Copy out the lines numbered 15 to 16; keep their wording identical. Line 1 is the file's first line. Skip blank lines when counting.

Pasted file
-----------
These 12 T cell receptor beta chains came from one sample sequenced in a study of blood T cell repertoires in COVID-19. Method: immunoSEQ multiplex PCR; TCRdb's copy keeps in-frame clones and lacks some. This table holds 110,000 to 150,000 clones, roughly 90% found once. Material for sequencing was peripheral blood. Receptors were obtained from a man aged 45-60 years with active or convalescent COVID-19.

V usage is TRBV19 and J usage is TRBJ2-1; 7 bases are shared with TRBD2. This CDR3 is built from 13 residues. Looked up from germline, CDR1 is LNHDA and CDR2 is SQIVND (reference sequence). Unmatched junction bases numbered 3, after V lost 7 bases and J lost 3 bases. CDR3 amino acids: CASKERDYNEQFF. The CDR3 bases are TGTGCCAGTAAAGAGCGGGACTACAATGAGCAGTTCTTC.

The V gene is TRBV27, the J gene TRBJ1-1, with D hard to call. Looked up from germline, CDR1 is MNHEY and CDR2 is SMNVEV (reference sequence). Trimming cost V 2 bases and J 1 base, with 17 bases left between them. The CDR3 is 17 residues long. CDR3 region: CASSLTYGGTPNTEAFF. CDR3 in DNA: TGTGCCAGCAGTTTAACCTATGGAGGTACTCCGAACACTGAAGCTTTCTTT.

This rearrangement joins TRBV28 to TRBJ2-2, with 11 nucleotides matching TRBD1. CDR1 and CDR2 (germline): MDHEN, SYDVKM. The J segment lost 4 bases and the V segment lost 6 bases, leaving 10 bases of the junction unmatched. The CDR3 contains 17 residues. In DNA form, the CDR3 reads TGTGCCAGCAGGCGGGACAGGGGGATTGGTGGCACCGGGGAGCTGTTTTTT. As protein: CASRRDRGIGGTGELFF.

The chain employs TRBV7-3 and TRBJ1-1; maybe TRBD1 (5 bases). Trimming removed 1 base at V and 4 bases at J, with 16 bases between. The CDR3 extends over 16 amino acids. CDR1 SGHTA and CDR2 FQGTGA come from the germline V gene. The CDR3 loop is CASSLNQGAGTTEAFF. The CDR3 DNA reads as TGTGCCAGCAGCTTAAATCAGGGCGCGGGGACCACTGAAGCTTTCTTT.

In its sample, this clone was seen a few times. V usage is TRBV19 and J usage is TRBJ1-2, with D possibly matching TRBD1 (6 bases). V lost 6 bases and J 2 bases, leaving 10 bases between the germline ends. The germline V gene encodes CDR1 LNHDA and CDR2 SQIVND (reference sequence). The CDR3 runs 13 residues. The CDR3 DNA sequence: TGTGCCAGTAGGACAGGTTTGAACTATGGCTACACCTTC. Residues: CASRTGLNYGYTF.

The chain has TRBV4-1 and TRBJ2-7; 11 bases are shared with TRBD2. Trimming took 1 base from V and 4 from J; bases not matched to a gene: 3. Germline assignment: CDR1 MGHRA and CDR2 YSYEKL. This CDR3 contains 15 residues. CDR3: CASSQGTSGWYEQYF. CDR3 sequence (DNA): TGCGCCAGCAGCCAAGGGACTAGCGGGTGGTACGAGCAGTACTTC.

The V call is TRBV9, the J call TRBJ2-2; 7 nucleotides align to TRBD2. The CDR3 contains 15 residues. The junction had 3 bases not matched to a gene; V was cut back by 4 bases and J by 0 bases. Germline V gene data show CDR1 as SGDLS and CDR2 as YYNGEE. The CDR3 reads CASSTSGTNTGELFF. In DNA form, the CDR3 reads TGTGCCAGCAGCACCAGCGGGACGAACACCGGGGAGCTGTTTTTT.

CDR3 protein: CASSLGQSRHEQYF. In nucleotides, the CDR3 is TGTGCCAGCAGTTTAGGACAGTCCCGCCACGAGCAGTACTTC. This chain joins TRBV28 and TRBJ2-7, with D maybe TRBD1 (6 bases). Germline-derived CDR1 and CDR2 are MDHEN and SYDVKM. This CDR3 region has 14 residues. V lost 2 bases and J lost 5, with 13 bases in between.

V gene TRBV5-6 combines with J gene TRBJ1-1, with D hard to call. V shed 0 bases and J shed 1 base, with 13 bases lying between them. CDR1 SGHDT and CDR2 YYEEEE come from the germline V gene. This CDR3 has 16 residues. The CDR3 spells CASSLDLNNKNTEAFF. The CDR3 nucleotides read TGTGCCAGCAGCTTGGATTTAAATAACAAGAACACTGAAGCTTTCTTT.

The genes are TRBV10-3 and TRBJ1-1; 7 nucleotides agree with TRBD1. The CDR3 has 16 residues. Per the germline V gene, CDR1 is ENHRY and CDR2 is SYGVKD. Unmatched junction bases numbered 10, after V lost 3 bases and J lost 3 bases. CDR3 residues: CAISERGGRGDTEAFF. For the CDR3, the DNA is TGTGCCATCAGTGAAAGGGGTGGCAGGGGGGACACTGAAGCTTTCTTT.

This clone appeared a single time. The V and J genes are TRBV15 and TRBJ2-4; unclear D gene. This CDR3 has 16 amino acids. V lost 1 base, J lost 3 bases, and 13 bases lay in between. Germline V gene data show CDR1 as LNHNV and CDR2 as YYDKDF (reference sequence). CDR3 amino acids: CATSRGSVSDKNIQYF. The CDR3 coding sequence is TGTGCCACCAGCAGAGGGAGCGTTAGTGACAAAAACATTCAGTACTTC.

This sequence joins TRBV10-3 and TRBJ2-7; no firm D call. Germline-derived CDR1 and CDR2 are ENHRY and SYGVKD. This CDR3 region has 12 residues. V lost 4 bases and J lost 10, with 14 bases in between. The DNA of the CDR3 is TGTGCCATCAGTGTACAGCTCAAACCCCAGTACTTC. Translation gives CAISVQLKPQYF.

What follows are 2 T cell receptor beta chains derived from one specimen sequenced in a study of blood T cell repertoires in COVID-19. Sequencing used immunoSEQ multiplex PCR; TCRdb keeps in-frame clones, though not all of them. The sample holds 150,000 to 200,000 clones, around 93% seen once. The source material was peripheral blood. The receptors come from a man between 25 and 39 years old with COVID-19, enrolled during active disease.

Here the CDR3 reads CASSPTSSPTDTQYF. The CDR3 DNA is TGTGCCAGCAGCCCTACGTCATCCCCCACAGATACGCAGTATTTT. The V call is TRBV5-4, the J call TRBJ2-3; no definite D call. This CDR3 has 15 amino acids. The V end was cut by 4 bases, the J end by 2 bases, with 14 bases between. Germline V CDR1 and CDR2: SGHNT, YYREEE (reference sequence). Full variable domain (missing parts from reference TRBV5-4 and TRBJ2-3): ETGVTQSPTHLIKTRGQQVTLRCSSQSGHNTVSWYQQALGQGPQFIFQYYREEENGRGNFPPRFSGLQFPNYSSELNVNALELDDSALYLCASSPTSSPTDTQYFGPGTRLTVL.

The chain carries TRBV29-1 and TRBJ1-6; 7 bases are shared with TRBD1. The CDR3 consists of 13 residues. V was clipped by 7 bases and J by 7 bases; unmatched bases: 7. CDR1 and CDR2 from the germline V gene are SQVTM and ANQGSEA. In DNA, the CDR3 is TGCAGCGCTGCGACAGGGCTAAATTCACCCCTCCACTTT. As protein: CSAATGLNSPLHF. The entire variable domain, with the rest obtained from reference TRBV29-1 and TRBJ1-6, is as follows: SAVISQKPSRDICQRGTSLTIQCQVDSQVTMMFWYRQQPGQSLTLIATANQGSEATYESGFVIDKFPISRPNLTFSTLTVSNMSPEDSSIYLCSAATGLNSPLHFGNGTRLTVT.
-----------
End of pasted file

Here the CDR3 reads CASSPTSSPTDTQYF. The CDR3 DNA is TGTGCCAGCAGCCCTACGTCATCCCCCACAGATACGCAGTATTTT. The V call is TRBV5-4, the J call TRBJ2-3; no definite D call. This CDR3 has 15 amino acids. The V end was cut by 4 bases, the J end by 2 bases, with 14 bases between. Germline V CDR1 and CDR2: SGHNT, YYREEE (reference sequence). Full variable domain (missing parts from reference TRBV5-4 and TRBJ2-3): ETGVTQSPTHLIKTRGQQVTLRCSSQSGHNTVSWYQQALGQGPQFIFQYYREEENGRGNFPPRFSGLQFPNYSSELNVNALELDDSALYLCASSPTSSPTDTQYFGPGTRLTVL.

The chain carries TRBV29-1 and TRBJ1-6; 7 bases are shared with TRBD1. The CDR3 consists of 13 residues. V was clipped by 7 bases and J by 7 bases; unmatched bases: 7. CDR1 and CDR2 from the germline V gene are SQVTM and ANQGSEA. In DNA, the CDR3 is TGCAGCGCTGCGACAGGGCTAAATTCACCCCTCCACTTT. As protein: CSAATGLNSPLHF. The entire variable domain, with the rest obtained from reference TRBV29-1 and TRBJ1-6, is as follows: SAVISQKPSRDICQRGTSLTIQCQVDSQVTMMFWYRQQPGQSLTLIATANQGSEATYESGFVIDKFPISRPNLTFSTLTVSNMSPEDSSIYLCSAATGLNSPLHFGNGTRLTVT.